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Woodcuts & Inks: Carving political messages

Old school printmaking processes are revived to produce campaign materials in the run up to the general election

Ideas and Action

Old school printmaking processes are revived to produce campaign materials in the run up to the general election

Research & Photos: Dean Ayotte

Cato Press is a printmaking space which recently opened in Easton with facilities for relief and etching work. Two of the co-founders, Meg Buick & Rosanna Morris wanted to create a space which offers the possibility for affordable commissioning of printmaking and use of the premises. The aim is to incentivise people to come and make their own art, run workshops, or work on collaborations.

On a recent weeknight, Cato Press opened its doors to host a workshop to produce political artwork to be used during the general election political campaigns.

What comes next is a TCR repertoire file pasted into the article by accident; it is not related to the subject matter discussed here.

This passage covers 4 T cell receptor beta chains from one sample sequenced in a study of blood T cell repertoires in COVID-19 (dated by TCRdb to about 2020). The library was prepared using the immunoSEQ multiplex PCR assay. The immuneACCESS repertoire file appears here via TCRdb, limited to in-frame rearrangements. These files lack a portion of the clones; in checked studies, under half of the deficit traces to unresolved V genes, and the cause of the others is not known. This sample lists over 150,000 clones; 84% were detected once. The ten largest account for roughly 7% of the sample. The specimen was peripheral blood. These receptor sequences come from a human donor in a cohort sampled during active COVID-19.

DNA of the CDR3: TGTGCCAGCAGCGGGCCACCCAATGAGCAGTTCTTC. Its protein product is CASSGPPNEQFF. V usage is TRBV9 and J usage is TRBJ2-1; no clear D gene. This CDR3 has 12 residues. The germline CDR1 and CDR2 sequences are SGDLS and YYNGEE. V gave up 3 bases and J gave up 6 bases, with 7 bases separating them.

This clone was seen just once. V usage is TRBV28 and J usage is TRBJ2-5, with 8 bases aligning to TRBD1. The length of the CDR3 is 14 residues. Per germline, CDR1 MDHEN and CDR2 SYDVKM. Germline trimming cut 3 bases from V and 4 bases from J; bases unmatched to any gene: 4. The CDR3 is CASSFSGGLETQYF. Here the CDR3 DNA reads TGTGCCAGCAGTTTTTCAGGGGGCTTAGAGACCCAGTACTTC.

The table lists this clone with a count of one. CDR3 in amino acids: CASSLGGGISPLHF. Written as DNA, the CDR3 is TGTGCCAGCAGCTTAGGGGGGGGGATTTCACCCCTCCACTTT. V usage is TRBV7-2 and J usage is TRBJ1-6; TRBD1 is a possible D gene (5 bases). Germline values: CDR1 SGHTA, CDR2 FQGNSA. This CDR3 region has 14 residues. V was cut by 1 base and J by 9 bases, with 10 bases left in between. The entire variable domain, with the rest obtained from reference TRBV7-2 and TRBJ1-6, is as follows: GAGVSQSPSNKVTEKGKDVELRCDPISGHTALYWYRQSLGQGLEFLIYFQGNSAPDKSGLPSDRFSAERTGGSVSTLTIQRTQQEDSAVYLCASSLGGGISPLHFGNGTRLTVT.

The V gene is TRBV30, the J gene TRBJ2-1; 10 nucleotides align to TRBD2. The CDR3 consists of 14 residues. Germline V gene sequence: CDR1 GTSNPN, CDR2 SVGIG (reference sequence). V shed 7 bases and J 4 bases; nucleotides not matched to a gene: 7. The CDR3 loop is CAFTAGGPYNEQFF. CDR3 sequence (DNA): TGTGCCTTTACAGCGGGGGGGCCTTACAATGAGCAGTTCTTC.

Here is a photoessay capturing the production process and thoughts of Meg and Rosanna, two of the printmakers who run the project.

‘We like the idea of having a space where people can come in and develop resources, like posters and banners, for campaigns we support’

‘We took inspiration from places like the poster workshop in London in the late 1960s that also worked with campaign groups.’

‘People are working in a group with their hands on the same piece of art, share ideas, talk, work together. That side of art is really important – where people are connecting with each other and that chance to be creative together.’

‘Woodcut print is a really simple type of print, which means it’s really easy for people to come in and do it themselves. It’s empowering to know you can make large prints cheaply and easily to make what you want.’

‘Things can be done much more quickly with digital design and printing, but the process doesn’t have that collaborative element.’

‘We see it as a space for both community art and political change.’

More information on Cato Press can be found on their website and on social media.

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